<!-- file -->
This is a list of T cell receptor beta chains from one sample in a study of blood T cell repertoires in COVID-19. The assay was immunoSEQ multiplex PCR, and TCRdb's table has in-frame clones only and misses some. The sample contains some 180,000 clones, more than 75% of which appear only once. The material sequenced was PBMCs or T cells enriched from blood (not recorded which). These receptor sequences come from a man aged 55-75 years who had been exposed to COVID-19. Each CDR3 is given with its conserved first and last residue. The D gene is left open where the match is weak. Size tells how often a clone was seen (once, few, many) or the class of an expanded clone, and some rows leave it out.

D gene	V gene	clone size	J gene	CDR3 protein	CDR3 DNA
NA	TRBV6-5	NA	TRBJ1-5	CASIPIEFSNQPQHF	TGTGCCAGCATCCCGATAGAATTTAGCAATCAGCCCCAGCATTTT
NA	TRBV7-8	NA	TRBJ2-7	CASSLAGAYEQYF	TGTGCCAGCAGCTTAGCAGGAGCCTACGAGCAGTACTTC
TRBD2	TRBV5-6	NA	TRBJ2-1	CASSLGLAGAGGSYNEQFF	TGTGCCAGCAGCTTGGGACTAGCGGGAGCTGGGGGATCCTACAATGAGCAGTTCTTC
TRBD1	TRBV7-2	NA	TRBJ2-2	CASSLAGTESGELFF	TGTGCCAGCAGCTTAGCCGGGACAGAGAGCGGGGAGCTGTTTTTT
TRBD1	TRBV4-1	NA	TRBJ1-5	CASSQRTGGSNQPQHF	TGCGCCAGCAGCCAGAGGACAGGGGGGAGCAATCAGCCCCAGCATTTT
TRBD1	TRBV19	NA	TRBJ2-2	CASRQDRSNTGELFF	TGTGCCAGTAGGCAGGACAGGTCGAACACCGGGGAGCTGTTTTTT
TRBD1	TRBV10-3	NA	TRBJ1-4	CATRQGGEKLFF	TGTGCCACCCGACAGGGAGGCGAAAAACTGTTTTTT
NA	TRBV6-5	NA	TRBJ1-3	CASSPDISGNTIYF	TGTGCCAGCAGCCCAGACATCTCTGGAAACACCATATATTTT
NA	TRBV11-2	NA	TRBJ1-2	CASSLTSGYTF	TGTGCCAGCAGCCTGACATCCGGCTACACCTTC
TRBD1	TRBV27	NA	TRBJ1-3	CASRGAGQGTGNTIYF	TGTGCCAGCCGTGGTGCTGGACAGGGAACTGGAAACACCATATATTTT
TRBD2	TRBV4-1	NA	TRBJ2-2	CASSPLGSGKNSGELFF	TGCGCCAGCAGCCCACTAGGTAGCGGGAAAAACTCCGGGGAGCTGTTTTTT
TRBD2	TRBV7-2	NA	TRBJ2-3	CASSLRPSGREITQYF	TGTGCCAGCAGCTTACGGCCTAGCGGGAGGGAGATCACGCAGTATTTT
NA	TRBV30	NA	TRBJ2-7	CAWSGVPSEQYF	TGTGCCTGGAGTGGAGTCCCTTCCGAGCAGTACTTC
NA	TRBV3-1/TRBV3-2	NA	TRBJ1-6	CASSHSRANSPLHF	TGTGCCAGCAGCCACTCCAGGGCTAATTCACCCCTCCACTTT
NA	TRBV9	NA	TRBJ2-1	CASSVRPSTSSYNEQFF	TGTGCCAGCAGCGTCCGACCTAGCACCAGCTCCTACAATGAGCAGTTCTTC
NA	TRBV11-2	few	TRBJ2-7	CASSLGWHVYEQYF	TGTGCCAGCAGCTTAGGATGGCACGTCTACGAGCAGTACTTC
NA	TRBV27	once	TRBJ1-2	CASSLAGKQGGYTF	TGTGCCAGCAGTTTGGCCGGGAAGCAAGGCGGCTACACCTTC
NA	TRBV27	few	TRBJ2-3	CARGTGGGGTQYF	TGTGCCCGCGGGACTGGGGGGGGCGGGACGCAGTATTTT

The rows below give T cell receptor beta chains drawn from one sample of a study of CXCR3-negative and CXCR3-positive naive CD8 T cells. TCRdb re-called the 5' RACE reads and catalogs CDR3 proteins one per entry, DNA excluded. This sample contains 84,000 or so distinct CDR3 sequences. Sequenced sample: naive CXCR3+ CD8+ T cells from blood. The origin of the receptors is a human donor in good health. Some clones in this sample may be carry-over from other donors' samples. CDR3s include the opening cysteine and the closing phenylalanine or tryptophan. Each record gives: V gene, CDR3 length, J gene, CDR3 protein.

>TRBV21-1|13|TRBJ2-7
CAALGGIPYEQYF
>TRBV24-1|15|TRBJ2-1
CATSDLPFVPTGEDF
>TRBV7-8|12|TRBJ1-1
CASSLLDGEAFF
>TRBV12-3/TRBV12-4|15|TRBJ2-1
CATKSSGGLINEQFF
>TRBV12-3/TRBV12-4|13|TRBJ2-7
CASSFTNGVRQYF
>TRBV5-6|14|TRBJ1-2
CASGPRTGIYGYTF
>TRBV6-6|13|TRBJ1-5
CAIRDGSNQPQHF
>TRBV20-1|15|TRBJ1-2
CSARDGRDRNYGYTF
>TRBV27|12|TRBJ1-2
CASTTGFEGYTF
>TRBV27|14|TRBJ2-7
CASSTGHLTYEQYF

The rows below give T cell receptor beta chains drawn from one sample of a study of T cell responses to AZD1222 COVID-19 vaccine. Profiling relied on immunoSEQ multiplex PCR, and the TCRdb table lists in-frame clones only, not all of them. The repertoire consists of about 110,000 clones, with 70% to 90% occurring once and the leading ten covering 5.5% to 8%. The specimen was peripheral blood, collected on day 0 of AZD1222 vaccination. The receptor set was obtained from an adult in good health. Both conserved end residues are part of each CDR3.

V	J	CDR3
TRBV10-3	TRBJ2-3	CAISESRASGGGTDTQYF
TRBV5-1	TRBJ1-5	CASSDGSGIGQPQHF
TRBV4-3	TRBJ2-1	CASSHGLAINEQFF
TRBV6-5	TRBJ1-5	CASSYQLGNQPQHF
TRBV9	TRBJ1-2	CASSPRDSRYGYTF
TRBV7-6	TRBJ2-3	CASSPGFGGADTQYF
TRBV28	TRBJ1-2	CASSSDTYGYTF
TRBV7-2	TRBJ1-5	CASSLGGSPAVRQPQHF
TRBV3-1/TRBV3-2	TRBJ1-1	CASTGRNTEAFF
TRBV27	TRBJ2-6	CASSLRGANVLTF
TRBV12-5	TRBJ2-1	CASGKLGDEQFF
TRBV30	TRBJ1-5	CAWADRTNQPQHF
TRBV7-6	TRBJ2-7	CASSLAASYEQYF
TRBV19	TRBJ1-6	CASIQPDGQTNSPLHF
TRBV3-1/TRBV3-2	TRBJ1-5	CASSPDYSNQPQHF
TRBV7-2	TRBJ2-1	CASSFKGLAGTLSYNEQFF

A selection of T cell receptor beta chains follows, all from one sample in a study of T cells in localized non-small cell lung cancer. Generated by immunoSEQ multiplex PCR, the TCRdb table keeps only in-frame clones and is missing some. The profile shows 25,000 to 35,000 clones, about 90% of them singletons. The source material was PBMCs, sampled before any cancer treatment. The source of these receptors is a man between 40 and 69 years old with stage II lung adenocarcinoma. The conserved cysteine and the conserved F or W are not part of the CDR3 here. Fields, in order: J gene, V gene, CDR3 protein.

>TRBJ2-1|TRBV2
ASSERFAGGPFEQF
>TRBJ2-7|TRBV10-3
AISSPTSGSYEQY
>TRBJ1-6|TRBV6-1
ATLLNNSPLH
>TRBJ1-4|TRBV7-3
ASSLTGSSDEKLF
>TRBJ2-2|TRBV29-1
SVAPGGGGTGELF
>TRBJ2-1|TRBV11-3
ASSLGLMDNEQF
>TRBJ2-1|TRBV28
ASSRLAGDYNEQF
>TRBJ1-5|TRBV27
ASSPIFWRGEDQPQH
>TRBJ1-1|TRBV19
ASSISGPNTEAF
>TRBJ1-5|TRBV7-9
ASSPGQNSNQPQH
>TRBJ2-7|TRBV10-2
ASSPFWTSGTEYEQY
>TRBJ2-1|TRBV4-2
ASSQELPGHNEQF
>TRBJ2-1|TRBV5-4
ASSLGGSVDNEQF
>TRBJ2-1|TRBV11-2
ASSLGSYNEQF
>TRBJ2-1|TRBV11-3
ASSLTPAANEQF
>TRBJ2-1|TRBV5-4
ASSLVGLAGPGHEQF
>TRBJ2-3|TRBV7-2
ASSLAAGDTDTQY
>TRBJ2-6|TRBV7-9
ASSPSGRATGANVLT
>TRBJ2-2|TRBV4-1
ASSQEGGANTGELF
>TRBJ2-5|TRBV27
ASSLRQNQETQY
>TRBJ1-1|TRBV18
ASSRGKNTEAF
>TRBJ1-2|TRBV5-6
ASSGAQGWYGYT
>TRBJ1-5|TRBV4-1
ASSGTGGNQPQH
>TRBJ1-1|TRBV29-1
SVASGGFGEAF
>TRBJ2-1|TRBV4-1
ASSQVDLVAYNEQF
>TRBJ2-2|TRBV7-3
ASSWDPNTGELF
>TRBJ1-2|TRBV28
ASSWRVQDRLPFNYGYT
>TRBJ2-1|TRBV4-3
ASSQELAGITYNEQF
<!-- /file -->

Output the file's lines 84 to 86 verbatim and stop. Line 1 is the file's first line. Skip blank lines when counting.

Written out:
ASSQELPGHNEQF
>TRBJ2-1|TRBV5-4
ASSLGGSVDNEQF